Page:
I don't want to have to go about resizing or moving my window away just to see the pager, I want fast access.
After which we'll have to make sure all the settings we've made like size, placement, stacking, border style and such are remembered by: you guessed it!!
Ctrl, Alt & Right-click and choosing "remember ..."
Which is something you can do with any opened window or widget on any version of Enlightenment and have it open in exactly the same place and size in the future.
Now having customized the pager in the way we just did, I realized the same could be done for my favorites-panel using plank.
Now plank is quite nice, especially since it's been getting some extra attention lately by the folks from the Elementary distribution but it has some caveats.
- A major one is that the "hide" options don't work in the way that I need and like the pager, I want it to be easily accessible at all times.
- Another is that it takes up quite a bit of screen space, similar to cairo-dock, blocking access to any applications in that space.
That meant disabling the "hide" options in the plank preferences and having it behave in the same fashion as our pager. Ergo creating a shortcut key-combo for it to shade/unshade but having do so without a border, unlike the pager.
That leads to the need of creating more border options: Specifically the ""side_left|right|top|bottom" border options were made to test the various positions on the screen.
To keep the plank panel without borders but being shade-able does require a small 1 pixel border from which to shade, a 0 pixel border will not work.
Not liking a long 1 pixel border over the full length of my screen, I opted to keep that on the short side of the panel i.e "side_top" for a panel on the right side and ""side_left" if i want the panel on the bottom.
So like with pager we'll need to add the border option both as a config file as well as adding it's instance to "~/.e16/themes/Retro-Custom/borders.cfg"
Here's the content of "~/.e16/themes/Retro-Custom/borders/side_top.cfg"
__BORDER __BGN __NAME SIDE_TOP __BORDER_SIZE_LEFT 1 __BORDER_SIZE_RIGHT 1 __BORDER_SIZE_TOP 1 __BORDER_SIZE_BOTTOM 1 __SHADE_DIRECTION __UP __CHANGES_SHAPE __OFF /*TOP*/ __BORDER_PART __BGN __ICLASS TOPBAR __ACLASS ACTION_RESIZE_V __CURSOR RESIZE_V __MIN_WIDTH 35 __MIN_HEIGHT 4 __MAX_WIDTH 99999 __MAX_HEIGHT 5 __TOPLEFT_ORIGIN-1 __BOTTOMRIGHT_ORIGIN -1 __TOPLEFT_X_ABSOLUTE 19 __TOPLEFT_Y_ABSOLUTE 0 __BOTTOMRIGHT_X_ABSOLUTE -20 __BOTTOMRIGHT_X_PERCENTAGE 1024 __BOTTOMRIGHT_Y_ABSOLUTE 5 __KEEP_WHEN_SHADED __OFF __END /*LEFT*/ __BORDER_PART __BGN __ICLASS VBARLEFT __ACLASS ACTION_RESIZE_H __CURSOR RESIZE_H __MIN_WIDTH 0 __MAX_WIDTH 0 __MIN_HEIGHT 4 __MAX_HEIGHT 99999 __TOPLEFT_ORIGIN -1 __TOPLEFT_X_ABSOLUTE 0 __TOPLEFT_X_PERCENTAGE 0 __TOPLEFT_Y_ABSOLUTE 19 __TOPLEFT_Y_PERCENTAGE 0 __BOTTOMRIGHT_ORIGIN -1 __BOTTOMRIGHT_X_ABSOLUTE 5 __BOTTOMRIGHT_X_PERCENTAGE 0 __BOTTOMRIGHT_Y_ABSOLUTE -20 __BOTTOMRIGHT_Y_PERCENTAGE 1024 __KEEP_WHEN_SHADED __OFF __END __END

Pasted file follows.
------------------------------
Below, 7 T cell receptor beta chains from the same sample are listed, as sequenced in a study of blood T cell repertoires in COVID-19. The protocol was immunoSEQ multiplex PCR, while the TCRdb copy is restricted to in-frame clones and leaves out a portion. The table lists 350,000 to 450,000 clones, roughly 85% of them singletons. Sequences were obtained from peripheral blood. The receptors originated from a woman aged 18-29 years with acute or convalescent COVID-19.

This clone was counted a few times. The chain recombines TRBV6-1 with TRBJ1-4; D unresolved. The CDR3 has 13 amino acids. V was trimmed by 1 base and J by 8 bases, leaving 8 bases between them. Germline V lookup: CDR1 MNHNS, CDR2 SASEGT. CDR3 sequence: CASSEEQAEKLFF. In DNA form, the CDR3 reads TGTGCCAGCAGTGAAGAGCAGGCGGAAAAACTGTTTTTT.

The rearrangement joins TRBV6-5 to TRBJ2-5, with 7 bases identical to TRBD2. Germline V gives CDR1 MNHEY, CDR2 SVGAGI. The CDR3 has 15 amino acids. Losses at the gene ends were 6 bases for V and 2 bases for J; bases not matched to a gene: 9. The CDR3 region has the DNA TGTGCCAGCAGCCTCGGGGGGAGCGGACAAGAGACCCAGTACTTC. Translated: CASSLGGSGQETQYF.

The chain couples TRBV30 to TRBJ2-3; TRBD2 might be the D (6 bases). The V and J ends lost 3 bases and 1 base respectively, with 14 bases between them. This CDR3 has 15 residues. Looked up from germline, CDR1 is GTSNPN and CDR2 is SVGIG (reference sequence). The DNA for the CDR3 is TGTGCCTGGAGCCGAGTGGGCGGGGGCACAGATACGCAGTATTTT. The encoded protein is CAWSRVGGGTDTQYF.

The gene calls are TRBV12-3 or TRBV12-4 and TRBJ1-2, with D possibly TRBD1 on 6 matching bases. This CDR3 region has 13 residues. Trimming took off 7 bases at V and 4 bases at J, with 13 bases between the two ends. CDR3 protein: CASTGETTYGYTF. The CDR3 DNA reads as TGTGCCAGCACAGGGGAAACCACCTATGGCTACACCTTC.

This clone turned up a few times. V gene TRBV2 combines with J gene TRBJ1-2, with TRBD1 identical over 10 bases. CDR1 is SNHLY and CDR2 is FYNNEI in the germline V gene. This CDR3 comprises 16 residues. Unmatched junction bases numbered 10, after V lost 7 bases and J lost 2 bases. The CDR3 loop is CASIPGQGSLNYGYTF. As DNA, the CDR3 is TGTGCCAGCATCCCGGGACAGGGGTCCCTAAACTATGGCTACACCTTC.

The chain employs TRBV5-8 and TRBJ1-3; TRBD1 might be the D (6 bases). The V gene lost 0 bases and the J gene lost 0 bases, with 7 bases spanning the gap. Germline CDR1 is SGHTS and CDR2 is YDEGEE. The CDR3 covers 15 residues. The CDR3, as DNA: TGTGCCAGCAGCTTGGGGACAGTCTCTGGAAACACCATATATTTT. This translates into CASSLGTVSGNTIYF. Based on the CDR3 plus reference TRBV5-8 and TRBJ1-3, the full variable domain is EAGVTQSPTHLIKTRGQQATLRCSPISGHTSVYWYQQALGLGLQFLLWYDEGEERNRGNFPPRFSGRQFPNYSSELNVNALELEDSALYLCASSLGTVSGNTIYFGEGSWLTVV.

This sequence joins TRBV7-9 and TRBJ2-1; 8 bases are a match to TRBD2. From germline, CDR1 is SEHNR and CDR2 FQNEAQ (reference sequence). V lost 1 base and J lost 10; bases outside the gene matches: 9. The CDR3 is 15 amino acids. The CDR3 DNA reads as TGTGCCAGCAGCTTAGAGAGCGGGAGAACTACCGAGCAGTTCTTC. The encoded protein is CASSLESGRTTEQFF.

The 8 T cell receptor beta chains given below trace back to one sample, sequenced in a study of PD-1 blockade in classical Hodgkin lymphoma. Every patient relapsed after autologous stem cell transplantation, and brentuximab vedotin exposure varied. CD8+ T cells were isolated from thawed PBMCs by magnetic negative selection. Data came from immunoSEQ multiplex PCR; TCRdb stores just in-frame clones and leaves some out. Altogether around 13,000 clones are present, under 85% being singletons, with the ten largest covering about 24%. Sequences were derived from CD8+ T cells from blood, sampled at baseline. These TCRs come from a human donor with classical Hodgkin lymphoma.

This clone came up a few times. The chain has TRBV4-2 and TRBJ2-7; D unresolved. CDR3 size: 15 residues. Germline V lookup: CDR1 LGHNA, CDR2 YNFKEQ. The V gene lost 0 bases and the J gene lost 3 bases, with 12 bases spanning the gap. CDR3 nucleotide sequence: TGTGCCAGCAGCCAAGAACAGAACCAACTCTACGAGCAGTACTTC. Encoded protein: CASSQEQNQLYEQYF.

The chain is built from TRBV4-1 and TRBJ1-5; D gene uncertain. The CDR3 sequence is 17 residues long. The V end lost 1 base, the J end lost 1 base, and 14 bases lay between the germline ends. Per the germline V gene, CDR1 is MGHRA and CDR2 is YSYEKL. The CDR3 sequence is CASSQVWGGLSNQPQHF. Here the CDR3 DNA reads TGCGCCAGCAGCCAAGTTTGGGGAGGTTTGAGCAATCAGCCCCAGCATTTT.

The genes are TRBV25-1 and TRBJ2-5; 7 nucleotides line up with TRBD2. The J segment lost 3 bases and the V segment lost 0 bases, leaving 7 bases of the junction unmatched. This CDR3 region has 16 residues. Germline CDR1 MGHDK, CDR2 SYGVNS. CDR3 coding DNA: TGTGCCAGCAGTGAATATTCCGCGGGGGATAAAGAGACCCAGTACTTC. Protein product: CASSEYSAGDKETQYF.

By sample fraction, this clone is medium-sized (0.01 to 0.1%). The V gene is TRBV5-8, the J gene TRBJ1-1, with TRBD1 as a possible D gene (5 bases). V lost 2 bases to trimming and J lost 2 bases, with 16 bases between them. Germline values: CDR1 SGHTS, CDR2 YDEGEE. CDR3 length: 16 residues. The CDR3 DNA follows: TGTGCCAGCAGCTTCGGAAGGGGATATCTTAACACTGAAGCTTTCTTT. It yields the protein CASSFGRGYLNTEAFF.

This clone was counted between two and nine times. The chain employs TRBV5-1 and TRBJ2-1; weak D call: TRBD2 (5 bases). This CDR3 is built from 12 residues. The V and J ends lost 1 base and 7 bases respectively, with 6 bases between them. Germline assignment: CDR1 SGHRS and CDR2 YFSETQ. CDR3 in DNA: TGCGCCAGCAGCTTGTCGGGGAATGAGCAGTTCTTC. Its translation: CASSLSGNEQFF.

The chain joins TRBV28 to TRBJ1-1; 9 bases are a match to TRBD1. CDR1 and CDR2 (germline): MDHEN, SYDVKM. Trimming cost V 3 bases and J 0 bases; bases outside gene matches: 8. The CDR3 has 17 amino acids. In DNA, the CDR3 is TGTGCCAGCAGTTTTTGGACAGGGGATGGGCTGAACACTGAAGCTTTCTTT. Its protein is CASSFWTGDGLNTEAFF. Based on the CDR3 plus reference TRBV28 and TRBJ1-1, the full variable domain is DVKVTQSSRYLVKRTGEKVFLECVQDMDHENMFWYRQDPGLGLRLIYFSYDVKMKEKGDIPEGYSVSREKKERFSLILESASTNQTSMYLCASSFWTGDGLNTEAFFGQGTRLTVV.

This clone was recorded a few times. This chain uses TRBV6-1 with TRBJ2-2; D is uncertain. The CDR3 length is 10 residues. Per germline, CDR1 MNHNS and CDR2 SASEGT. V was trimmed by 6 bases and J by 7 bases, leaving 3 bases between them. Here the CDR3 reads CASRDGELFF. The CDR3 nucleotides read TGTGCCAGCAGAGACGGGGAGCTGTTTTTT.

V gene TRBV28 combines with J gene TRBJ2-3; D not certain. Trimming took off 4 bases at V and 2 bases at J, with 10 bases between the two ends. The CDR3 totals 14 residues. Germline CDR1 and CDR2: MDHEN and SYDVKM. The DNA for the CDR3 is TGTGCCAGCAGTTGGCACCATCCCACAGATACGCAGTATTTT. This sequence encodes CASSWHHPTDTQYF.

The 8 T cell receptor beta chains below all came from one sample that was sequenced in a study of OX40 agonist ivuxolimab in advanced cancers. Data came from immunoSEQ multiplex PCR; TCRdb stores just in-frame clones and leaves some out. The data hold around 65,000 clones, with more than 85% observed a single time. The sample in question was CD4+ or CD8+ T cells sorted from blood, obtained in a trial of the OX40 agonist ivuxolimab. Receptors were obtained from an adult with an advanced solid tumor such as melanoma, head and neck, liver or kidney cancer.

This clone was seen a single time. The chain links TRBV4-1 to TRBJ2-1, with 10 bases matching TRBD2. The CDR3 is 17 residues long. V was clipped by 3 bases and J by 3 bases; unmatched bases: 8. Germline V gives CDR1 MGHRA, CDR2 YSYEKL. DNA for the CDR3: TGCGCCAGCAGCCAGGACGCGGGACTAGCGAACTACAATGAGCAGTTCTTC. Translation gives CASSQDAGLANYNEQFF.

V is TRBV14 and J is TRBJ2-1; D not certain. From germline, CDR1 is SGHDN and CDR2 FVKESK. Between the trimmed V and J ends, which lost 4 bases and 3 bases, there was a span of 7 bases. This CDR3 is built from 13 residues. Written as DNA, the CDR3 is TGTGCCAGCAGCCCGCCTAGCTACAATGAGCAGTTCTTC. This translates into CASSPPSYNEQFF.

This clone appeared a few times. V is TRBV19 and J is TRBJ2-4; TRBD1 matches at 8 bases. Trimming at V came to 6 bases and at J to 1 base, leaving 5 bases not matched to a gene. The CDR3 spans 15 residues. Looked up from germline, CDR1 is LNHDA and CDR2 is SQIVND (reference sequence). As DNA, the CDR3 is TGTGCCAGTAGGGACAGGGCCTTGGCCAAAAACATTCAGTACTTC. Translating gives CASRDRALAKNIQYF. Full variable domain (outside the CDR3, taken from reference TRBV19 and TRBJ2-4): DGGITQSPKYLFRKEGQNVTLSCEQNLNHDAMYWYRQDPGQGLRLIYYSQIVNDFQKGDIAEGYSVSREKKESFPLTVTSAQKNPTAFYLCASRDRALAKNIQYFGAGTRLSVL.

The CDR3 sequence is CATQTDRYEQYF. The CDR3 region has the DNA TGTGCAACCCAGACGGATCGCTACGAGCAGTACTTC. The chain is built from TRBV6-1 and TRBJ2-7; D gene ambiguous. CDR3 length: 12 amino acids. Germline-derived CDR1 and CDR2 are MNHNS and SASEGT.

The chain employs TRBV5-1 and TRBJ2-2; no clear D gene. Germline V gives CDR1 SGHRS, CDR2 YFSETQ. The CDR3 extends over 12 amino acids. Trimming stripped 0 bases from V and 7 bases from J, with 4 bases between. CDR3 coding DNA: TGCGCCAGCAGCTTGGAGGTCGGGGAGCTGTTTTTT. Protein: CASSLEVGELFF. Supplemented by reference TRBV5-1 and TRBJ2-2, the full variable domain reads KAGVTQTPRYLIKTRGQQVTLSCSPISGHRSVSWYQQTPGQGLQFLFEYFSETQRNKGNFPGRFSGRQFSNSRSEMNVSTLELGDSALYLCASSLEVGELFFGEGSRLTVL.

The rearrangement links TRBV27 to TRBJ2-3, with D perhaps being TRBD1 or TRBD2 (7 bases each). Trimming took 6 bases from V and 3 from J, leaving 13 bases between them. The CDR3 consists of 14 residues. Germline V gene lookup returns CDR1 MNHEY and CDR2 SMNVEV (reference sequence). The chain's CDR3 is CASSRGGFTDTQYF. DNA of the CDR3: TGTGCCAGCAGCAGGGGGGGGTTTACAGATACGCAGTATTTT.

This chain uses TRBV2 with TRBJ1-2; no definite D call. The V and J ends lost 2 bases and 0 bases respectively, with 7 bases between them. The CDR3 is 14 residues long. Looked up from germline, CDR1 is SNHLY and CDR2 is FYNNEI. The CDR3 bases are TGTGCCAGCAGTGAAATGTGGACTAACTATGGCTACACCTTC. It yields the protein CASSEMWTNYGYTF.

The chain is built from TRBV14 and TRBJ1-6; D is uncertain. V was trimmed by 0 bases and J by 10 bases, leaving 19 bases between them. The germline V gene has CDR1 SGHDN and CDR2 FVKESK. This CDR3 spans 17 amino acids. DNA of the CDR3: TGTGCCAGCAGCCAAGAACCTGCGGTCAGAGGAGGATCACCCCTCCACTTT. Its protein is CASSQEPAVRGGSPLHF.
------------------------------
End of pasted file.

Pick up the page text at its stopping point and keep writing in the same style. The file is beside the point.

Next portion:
Which requires the mentioned addition to borders.cfg but this time we'll do it through the command-line in a terminal again with:
echo "#include <borders/side_top.cfg>" >> ~/.e16/themes/Retro-Custom/borders.cfg
Then, like with the pager we'll Ctrl, Alt & Right-click to set the correct border as well as the stacking position and "remember ..." it.
Unlike the pager, this particular border doesn't allow the shading to happen by clicking the visible border and can only be done through the shortcut key combo.
Let's create those now.
To do this there are, as always two ways: GUI and command-line.
Through the menu, settings, e16keyedit or by editing the specific file that keeps those settings: "~/.e16/bindings.cfg".
Let's add the shading toggle for the panel to the WIN or SUPER (on my machine it's only on the left so that'll be SUPER_L) and the pager to Ctrl & WIN and again, let's do that with some command-line magic
echo "KeyDown C Super_L exec eesh wop Pager-0 shade" >> ~/.e16/bindings.cfg
for the pager and
echo "KeyDown - Super_L exec eesh wop plank shade" >> ~/.e16/bindings.cfg
I suspect that for some readers the command these keys run might need some explaining, especially the "eesh" part.
eesh in all simplicity is a way to interact directly with, in this case E16, through scripts or directly using the command-line where in other cases it would be through your default shell, be it "bash" or "zsh".
The best way to get to know it is to simply look at it's "help" options in a terminal with:
Enlightenment IPC Commands Help Use "help all" for descriptions of each command Use "help <command>" for an individual description Commands currently available: about group grp screen aclass ac group_op gop set area help ? show sh background bg iconbox ibox slideout border imageclass ic sound snd button btn list_remember rl textclass tc button_show magwin mag theme th compmgr cm menus mnu use_bg configure cfg movres mr version ver cursor csr nop warp debug obj_info oi win_info wi desk pager pg win_op wop dialog_ok dok remember window_list wl exec reparent rep wmatch wma exit q restart focus sf save_config s
To see how it works just use the following from a terminal:
eesh dialog_ok 'Warning: This is is just for fun!'
Or to get a list of all currently opened windows: